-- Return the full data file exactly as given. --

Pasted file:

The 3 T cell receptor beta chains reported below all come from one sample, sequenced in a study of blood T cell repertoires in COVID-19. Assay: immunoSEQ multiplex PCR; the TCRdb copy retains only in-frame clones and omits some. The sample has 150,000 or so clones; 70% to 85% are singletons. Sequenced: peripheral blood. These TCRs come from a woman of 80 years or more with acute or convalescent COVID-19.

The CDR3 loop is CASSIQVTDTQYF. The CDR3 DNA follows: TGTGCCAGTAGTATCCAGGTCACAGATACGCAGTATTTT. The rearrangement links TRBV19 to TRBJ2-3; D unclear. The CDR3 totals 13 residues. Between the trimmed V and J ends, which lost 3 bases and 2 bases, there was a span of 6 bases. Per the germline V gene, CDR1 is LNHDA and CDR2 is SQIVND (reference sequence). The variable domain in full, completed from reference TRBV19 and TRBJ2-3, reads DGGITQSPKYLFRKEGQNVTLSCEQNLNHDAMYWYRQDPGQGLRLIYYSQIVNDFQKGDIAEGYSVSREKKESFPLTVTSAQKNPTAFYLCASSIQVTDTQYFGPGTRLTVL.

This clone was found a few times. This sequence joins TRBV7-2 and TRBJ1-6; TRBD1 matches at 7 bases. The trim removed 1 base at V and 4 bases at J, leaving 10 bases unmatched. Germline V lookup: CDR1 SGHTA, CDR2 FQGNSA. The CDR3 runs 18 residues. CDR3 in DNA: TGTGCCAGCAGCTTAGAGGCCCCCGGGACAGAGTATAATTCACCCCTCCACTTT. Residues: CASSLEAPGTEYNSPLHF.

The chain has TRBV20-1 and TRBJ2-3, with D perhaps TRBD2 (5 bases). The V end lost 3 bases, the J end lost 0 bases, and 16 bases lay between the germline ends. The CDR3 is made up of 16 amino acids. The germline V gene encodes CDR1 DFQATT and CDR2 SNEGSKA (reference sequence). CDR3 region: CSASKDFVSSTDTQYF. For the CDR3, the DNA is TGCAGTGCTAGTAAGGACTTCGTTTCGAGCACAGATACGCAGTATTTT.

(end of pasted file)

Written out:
The 3 T cell receptor beta chains reported below all come from one sample, sequenced in a study of blood T cell repertoires in COVID-19. Assay: immunoSEQ multiplex PCR; the TCRdb copy retains only in-frame clones and omits some. The sample has 150,000 or so clones; 70% to 85% are singletons. Sequenced: peripheral blood. These TCRs come from a woman of 80 years or more with acute or convalescent COVID-19.

The CDR3 loop is CASSIQVTDTQYF. The CDR3 DNA follows: TGTGCCAGTAGTATCCAGGTCACAGATACGCAGTATTTT. The rearrangement links TRBV19 to TRBJ2-3; D unclear. The CDR3 totals 13 residues. Between the trimmed V and J ends, which lost 3 bases and 2 bases, there was a span of 6 bases. Per the germline V gene, CDR1 is LNHDA and CDR2 is SQIVND (reference sequence). The variable domain in full, completed from reference TRBV19 and TRBJ2-3, reads DGGITQSPKYLFRKEGQNVTLSCEQNLNHDAMYWYRQDPGQGLRLIYYSQIVNDFQKGDIAEGYSVSREKKESFPLTVTSAQKNPTAFYLCASSIQVTDTQYFGPGTRLTVL.

This clone was found a few times. This sequence joins TRBV7-2 and TRBJ1-6; TRBD1 matches at 7 bases. The trim removed 1 base at V and 4 bases at J, leaving 10 bases unmatched. Germline V lookup: CDR1 SGHTA, CDR2 FQGNSA. The CDR3 runs 18 residues. CDR3 in DNA: TGTGCCAGCAGCTTAGAGGCCCCCGGGACAGAGTATAATTCACCCCTCCACTTT. Residues: CASSLEAPGTEYNSPLHF.

The chain has TRBV20-1 and TRBJ2-3, with D perhaps TRBD2 (5 bases). The V end lost 3 bases, the J end lost 0 bases, and 16 bases lay between the germline ends. The CDR3 is made up of 16 amino acids. The germline V gene encodes CDR1 DFQATT and CDR2 SNEGSKA (reference sequence). CDR3 region: CSASKDFVSSTDTQYF. For the CDR3, the DNA is TGCAGTGCTAGTAAGGACTTCGTTTCGAGCACAGATACGCAGTATTTT.